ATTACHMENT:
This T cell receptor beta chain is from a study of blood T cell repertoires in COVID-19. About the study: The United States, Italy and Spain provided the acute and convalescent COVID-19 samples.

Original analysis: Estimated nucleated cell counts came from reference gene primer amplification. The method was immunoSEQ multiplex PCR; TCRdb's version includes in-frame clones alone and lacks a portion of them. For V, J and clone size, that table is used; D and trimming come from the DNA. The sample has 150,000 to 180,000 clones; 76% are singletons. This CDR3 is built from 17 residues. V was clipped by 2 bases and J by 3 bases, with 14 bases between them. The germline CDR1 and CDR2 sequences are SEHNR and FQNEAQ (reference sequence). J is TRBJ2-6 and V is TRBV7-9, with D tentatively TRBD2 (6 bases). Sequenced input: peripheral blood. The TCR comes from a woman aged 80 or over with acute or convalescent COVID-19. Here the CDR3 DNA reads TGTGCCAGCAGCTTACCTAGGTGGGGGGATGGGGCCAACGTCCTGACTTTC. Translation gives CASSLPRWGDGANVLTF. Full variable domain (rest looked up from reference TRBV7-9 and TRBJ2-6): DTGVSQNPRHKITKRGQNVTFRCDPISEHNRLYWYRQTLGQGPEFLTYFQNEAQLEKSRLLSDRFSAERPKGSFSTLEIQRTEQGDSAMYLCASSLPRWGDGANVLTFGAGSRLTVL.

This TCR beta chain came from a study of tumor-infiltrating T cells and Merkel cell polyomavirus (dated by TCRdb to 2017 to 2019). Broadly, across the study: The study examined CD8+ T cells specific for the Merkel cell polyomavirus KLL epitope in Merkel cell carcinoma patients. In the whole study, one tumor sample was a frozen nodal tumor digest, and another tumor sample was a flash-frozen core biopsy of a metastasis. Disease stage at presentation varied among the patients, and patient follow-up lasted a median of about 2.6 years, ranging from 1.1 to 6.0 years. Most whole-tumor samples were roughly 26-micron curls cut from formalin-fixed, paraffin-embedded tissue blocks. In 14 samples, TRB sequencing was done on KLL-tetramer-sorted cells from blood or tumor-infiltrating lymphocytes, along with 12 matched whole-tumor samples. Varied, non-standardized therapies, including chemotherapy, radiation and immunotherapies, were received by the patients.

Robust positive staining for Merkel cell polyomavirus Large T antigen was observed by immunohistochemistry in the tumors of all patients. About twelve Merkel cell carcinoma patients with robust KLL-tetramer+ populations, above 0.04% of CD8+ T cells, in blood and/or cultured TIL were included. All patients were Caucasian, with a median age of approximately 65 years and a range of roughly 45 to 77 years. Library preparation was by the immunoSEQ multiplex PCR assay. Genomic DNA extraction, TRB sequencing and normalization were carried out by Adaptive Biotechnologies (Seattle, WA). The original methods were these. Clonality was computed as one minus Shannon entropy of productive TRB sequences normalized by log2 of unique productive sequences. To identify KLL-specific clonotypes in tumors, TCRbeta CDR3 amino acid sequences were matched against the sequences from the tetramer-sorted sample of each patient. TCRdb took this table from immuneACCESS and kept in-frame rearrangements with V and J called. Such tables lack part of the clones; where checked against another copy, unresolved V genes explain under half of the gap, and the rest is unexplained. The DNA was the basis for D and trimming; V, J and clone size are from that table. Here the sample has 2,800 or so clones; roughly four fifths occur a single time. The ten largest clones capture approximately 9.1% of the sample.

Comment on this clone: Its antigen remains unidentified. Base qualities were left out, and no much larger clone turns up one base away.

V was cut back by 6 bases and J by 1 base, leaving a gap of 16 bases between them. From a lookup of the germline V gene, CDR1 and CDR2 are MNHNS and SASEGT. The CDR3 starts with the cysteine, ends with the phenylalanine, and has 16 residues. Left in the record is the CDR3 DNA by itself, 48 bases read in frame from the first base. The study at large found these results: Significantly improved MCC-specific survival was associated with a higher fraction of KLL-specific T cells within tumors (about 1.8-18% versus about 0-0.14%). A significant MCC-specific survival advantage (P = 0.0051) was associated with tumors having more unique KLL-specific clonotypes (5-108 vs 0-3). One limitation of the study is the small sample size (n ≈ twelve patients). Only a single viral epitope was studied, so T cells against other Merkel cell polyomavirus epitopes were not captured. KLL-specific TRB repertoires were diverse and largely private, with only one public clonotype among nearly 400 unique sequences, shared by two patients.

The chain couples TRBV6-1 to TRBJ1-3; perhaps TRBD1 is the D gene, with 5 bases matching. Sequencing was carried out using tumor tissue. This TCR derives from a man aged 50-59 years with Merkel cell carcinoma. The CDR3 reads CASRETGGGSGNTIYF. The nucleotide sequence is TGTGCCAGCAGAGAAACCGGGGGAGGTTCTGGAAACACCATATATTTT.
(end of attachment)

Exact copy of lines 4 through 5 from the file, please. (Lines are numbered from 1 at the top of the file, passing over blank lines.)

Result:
Robust positive staining for Merkel cell polyomavirus Large T antigen was observed by immunohistochemistry in the tumors of all patients. About twelve Merkel cell carcinoma patients with robust KLL-tetramer+ populations, above 0.04% of CD8+ T cells, in blood and/or cultured TIL were included. All patients were Caucasian, with a median age of approximately 65 years and a range of roughly 45 to 77 years. Library preparation was by the immunoSEQ multiplex PCR assay. Genomic DNA extraction, TRB sequencing and normalization were carried out by Adaptive Biotechnologies (Seattle, WA). The original methods were these. Clonality was computed as one minus Shannon entropy of productive TRB sequences normalized by log2 of unique productive sequences. To identify KLL-specific clonotypes in tumors, TCRbeta CDR3 amino acid sequences were matched against the sequences from the tetramer-sorted sample of each patient. TCRdb took this table from immuneACCESS and kept in-frame rearrangements with V and J called. Such tables lack part of the clones; where checked against another copy, unresolved V genes explain under half of the gap, and the rest is unexplained. The DNA was the basis for D and trimming; V, J and clone size are from that table. Here the sample has 2,800 or so clones; roughly four fifths occur a single time. The ten largest clones capture approximately 9.1% of the sample.

Comment on this clone: Its antigen remains unidentified. Base qualities were left out, and no much larger clone turns up one base away.